Success is not guaranteed to anyone. The biggest corporations fall by the wayside if they fail to keep pace with changing times and requirements. One has to be aware of the goings-on in the world around us as well as conscious of the linkages our internal processes have with the outside world. There are many variables that keep changing.

When only a few cheques were drawn, it might have made sense to send them directly to the drawee bank for payment. But when volumes grew, it made sense to change the process and introduce a clearing house through which all cheques could be settled.

Most process optimization methods would include an element of business process redesign or reengineering. Not for the sake of doing it, but because there is a better model in the new world, knowing fully well that it might need to be tweaked all over again in a few years.

oWorkers is GDPR compliant and ISO (27001:2013 & 9001:2015) certified. While it has established processes it constantly looks for opportunities of process redesign and process reengineering in a controlled manner, ensuring that the resultant process is better than the one used earlier. Our three geographical locations, delivering services in over 22 languages, are guided by a continuous improvement team that is housed under our Quality team.


Process optimization methods love automation

Human beings are no doubt the smartest beings on this planet, with the ability to capture the most insignificant, subliminal nuance in a situation, but they have limitations. They cannot, for example, take in huge amounts of data simultaneously. A human judge on the finish line of a sprint may be able to pick out the winner, but not the second and third place runners at the same time. Humans find it difficult to keep personal bias and prejudice out of their decisions, making their objectivity suspect. We might believe that people who look different from us are more prone to crime than people who look like us. Human beings have moods. They have good days and bad days. They can make mistakes. Above all, they need constant maintenance, pampering as well as money.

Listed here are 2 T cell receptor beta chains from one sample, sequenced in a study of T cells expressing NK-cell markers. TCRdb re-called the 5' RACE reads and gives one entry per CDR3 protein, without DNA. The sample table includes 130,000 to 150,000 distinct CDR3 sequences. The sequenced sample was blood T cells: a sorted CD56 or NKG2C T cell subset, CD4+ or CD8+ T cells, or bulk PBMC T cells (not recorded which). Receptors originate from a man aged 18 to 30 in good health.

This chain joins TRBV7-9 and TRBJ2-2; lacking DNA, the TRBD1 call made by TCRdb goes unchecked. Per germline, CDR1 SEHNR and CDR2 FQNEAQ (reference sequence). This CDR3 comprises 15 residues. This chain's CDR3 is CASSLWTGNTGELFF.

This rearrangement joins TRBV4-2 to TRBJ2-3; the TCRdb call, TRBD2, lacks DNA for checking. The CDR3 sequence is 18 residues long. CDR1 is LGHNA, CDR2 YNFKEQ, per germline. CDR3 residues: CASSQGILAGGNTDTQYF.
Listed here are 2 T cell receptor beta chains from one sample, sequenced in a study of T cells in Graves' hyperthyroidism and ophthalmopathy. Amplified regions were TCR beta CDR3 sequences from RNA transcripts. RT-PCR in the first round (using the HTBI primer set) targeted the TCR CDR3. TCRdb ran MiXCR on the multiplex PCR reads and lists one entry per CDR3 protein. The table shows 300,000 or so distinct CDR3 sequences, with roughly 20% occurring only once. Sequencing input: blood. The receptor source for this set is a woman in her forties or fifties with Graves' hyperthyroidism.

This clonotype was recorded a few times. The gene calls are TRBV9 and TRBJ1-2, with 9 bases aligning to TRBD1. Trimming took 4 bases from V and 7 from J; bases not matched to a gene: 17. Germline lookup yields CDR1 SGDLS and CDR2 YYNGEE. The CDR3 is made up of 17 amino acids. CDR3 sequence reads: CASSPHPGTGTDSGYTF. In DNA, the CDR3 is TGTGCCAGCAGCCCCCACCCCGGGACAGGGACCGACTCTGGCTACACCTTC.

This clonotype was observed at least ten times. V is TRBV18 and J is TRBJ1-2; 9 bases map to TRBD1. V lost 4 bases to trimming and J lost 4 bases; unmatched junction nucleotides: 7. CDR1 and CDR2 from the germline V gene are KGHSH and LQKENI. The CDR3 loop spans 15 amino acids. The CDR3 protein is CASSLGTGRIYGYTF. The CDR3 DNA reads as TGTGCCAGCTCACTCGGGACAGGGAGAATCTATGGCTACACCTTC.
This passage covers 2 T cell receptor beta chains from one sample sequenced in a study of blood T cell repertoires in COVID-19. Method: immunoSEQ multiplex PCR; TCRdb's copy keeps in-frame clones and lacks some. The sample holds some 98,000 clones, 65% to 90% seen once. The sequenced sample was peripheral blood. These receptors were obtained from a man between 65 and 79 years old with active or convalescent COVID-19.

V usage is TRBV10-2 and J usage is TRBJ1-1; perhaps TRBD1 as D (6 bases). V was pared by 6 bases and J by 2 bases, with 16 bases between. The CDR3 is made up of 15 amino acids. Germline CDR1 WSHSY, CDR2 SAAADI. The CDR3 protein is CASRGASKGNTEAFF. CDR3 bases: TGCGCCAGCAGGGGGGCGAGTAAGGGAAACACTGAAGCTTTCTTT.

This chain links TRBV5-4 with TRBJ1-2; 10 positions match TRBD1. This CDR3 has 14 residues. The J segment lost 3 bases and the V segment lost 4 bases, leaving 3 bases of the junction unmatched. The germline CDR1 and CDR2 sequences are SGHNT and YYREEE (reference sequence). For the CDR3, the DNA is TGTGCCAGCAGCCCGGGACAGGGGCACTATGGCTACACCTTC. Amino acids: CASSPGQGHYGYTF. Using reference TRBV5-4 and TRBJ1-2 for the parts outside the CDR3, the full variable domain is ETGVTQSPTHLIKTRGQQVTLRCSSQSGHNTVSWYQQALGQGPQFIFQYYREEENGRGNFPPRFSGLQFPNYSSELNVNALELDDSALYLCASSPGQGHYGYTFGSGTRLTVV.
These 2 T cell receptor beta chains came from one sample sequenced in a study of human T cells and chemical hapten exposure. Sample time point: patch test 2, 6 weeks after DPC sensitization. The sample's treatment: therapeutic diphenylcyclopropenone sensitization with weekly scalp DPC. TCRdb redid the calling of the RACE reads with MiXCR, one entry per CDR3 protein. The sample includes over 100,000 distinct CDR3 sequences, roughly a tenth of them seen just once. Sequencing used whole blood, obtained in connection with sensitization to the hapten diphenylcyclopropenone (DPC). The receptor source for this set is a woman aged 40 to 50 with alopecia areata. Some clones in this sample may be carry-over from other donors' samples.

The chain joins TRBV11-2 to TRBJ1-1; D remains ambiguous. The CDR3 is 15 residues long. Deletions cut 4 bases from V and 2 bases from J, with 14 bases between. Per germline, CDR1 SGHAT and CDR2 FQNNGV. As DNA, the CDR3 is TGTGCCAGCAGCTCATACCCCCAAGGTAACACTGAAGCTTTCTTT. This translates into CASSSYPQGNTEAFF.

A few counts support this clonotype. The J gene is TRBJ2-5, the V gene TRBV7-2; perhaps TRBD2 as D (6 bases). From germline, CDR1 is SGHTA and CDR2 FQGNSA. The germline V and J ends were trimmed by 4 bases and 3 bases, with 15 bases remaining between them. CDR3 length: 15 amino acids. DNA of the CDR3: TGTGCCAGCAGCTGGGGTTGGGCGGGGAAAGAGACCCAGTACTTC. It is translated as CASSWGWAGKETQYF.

If a machine or software program could do the work instead of humans, many of the issues highlighted above could be solved. Once taught, machines will continue to do the same thing again and again. They do not need pampering. Power it on and it is ready to go. And, perhaps most significantly for a business, they may need an initial investment, but don’t need to be paid a monthly salary, don’t negotiate for better working conditions, don’t ask for raises and days off. Hence, automation has been the dream solution for businesses.

The automation efforts driven by software have now progressed to the application of Artificial Intelligence (AI) in business processes. Machines have been created to understand formatted language, known as software code, for many decades. Now machines are being taught how to interpret and understand and act on unformatted cues. Like an image. Or a text conversation between two people. The next phase of automation seems likely to be driven by AI.